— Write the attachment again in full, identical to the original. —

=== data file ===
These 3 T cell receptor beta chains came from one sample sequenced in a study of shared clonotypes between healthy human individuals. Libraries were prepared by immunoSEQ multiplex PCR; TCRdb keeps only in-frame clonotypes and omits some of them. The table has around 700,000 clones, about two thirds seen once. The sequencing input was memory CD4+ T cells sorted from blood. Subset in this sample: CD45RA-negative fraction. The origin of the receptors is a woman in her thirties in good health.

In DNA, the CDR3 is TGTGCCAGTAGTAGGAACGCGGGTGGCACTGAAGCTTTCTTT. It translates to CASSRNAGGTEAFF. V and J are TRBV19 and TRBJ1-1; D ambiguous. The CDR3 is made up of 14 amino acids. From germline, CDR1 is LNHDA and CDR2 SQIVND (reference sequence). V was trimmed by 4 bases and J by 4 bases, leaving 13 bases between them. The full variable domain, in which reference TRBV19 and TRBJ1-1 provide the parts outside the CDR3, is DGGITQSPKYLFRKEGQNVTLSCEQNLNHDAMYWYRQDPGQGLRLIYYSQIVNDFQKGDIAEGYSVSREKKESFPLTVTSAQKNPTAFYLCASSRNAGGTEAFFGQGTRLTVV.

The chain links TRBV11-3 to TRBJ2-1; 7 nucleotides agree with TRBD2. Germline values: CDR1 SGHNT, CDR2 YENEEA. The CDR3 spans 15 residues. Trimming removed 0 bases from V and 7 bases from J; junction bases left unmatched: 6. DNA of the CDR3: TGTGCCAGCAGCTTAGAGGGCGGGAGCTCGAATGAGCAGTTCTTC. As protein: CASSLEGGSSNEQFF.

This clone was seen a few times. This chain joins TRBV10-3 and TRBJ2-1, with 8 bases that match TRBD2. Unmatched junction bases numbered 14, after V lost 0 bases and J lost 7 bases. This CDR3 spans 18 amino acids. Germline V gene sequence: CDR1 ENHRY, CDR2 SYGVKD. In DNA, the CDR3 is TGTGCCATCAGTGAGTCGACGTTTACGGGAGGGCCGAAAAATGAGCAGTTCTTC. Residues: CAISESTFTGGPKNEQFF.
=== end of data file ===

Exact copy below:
These 3 T cell receptor beta chains came from one sample sequenced in a study of shared clonotypes between healthy human individuals. Libraries were prepared by immunoSEQ multiplex PCR; TCRdb keeps only in-frame clonotypes and omits some of them. The table has around 700,000 clones, about two thirds seen once. The sequencing input was memory CD4+ T cells sorted from blood. Subset in this sample: CD45RA-negative fraction. The origin of the receptors is a woman in her thirties in good health.

In DNA, the CDR3 is TGTGCCAGTAGTAGGAACGCGGGTGGCACTGAAGCTTTCTTT. It translates to CASSRNAGGTEAFF. V and J are TRBV19 and TRBJ1-1; D ambiguous. The CDR3 is made up of 14 amino acids. From germline, CDR1 is LNHDA and CDR2 SQIVND (reference sequence). V was trimmed by 4 bases and J by 4 bases, leaving 13 bases between them. The full variable domain, in which reference TRBV19 and TRBJ1-1 provide the parts outside the CDR3, is DGGITQSPKYLFRKEGQNVTLSCEQNLNHDAMYWYRQDPGQGLRLIYYSQIVNDFQKGDIAEGYSVSREKKESFPLTVTSAQKNPTAFYLCASSRNAGGTEAFFGQGTRLTVV.

The chain links TRBV11-3 to TRBJ2-1; 7 nucleotides agree with TRBD2. Germline values: CDR1 SGHNT, CDR2 YENEEA. The CDR3 spans 15 residues. Trimming removed 0 bases from V and 7 bases from J; junction bases left unmatched: 6. DNA of the CDR3: TGTGCCAGCAGCTTAGAGGGCGGGAGCTCGAATGAGCAGTTCTTC. As protein: CASSLEGGSSNEQFF.

This clone was seen a few times. This chain joins TRBV10-3 and TRBJ2-1, with 8 bases that match TRBD2. Unmatched junction bases numbered 14, after V lost 0 bases and J lost 7 bases. This CDR3 spans 18 amino acids. Germline V gene sequence: CDR1 ENHRY, CDR2 SYGVKD. In DNA, the CDR3 is TGTGCCATCAGTGAGTCGACGTTTACGGGAGGGCCGAAAAATGAGCAGTTCTTC. Residues: CAISESTFTGGPKNEQFF.